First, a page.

As her attorney has pointed out, and I fully agree, little if any of the above is immediately pertinent to the legal issues taken up on appeal. I do think it unfortunate, however, that this plaintiff is so poor a standard bearer for the cause. Those who worry that there will be no effective controls on the medical use of marijuana if anyone with MD or DO after their names, and perhaps others, is allowed to prescribe marijuana, can support their argument with Ms. Raich. (see the recent episode of Entourage in which Drama and Turtle go to Bob Baliban to get killer medical marijuana and the cap? Right, fictional, and a parody at that, but not a pure flight of fantasy, as the Raich case will attest.)

Ms. Raich's well-meaning family physician in Berkley, where he was voted doctor of the year, does not know of what he speaks. The UCSF physicians, in particular the neurologists there who worked her up for "seizures" which proved to be "pseuoseizures" and those who assessed her for the meningioma that is sitting quietly at the base of her skull, where it is causing no signs or symptoms, do know of what they speak, but what they have said is inconvenient to the plaintiff's case. Again, bad facts can make for bad law, so why go forward with bad facts?

OK, the medical bit is my contribution here, and I will leave it to those like EV and plaintiff's counsel RB, far, far more knowledgeable than I about the relevant law, to opine about the law.
9.21.2007 2:26pm
David Huberman (mail):
I'm only 100 or so pages into it, but I am really unhappy with the lack of respect Toobin shows for Justice Thomas. The book is beginning to feel very biased, as if written by a staunch liberal.
9.21.2007 2:27pm
I'm also reading the book, and so far it is disappointing in several ways; I hope to have a blog post up on it next week.

9.21.2007 2:32pm
Once again I have to laugh that the books editor of the newspaper of record, Michiko Kakutani, assigned herself to review this book. God forbid that the NYT should hire a constitutional law expert.
9.21.2007 2:55pm
I look forward to Orin's review. And I promise not to take the author's disdain for Justice Thomas's jurisprudence of convenience as evidence that the book is also accurate on other matters.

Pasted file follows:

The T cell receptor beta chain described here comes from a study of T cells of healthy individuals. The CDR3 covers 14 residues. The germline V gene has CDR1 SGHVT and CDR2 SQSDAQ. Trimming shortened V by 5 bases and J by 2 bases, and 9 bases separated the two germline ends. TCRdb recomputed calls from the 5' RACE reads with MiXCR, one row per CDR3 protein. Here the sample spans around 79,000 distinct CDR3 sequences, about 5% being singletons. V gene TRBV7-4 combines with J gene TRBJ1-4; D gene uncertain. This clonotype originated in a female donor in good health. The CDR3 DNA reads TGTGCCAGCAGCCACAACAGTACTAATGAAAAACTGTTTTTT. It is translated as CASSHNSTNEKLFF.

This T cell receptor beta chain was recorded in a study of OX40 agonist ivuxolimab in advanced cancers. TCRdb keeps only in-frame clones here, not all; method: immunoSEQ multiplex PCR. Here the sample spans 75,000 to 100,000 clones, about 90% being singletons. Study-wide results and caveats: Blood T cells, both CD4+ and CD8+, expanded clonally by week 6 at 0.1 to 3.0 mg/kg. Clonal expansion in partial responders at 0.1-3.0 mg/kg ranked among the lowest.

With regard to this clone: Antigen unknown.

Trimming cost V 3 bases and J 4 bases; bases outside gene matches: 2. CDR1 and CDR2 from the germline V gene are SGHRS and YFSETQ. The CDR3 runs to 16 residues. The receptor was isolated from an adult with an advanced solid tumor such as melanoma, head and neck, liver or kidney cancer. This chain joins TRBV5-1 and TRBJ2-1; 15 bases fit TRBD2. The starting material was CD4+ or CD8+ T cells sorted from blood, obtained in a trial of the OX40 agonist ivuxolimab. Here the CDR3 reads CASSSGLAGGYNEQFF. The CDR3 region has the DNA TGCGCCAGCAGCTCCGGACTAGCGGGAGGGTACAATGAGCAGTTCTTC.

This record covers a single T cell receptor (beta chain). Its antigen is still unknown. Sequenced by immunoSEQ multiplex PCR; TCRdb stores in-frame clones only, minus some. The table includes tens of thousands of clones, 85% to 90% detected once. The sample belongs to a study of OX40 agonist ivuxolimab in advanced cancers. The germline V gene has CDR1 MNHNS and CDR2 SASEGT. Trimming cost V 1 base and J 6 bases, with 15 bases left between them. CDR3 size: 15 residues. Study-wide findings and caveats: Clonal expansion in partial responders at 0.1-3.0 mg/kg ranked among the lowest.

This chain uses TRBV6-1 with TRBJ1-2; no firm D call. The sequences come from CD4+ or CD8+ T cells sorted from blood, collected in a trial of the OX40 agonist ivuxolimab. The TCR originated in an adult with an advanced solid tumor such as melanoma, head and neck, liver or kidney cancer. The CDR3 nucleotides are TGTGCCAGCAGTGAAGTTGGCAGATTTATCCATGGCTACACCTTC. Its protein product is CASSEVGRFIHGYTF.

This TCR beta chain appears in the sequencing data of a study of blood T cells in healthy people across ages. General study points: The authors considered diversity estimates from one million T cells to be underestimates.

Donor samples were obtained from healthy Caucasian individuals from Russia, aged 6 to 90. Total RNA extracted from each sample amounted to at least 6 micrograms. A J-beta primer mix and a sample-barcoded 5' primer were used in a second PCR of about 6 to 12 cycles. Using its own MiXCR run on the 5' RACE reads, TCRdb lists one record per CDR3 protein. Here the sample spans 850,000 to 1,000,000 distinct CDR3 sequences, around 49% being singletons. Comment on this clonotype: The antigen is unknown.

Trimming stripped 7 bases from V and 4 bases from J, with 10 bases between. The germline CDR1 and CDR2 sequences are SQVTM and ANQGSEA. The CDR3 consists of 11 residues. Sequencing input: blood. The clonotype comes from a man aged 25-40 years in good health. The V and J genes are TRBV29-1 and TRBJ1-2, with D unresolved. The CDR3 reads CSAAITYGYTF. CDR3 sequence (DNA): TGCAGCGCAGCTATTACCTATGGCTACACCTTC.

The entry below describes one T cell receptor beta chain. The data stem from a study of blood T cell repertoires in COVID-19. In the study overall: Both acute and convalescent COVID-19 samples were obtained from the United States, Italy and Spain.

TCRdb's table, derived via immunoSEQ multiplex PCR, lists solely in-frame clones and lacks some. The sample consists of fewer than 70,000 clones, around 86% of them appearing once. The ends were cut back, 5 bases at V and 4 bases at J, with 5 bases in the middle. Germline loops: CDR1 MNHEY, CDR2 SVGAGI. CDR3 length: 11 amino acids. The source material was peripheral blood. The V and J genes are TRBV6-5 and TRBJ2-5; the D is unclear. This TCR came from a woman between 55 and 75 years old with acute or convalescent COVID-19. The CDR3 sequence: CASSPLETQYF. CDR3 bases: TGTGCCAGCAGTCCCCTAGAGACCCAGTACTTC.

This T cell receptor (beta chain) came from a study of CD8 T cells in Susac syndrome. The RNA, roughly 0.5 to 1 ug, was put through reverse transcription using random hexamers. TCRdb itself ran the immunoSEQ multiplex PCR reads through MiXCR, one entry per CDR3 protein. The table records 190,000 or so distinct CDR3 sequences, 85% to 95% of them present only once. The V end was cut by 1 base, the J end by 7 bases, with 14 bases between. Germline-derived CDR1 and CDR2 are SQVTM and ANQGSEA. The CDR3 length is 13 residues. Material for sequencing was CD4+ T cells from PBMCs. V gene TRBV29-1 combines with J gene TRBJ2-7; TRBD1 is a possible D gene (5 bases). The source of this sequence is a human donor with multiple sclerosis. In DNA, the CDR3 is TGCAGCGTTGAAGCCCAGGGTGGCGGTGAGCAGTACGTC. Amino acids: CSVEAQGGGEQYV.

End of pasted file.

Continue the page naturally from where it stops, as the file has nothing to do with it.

9.21.2007 2:59pm
Minnesota Reader:

The New York Times occasionally publishes 2 book reviews. One in the Arts section of the newspaper during the week and the second in the Book Review section on Sundays. Michiko Kakutani is often the author of weekday reviews, while non NY Times staff review in the Book Review section. Hold out to see who is going to do the Sunday review.
9.21.2007 4:24pm
Kent Scheidegger (mail) (www):
"In 2002, the Court said judges alone, without the concurrence of jurors, could not impose death sentences...."

That is not an accurate description of Ring. Once a jury has found that a defendant has committed an offense eligible for the death penalty, the state may still vest the actual sentence choice in the judge alone. Ring held that the "offense" for this purpose would be defined functionally, rather according to the state's definition of what is an element and what is a sentencing factor.

See also the Los Angeles Times review.
9.21.2007 4:51pm
Mac (mail):
This from the Wall Street Journal.

Times book critic Michiko Kakutani has another gem of a review today, this one of Jeffrey Toobin's new book, "The Nine: Inside the Secret World of the Supreme Court":

Mr. Toobin--a former assistant United States attorney who is now a staff writer at The New Yorker and senior legal analyst at CNN--uses his familiarity with the law not to deliver a partisan brief (as he did with "A Vast Conspiracy," his ham-handed 2000 book on the Clinton scandals) but to illuminate the dynamics of the Supreme Court and to situate key decisions made by the court within a political, social and historical context.

But then comes this: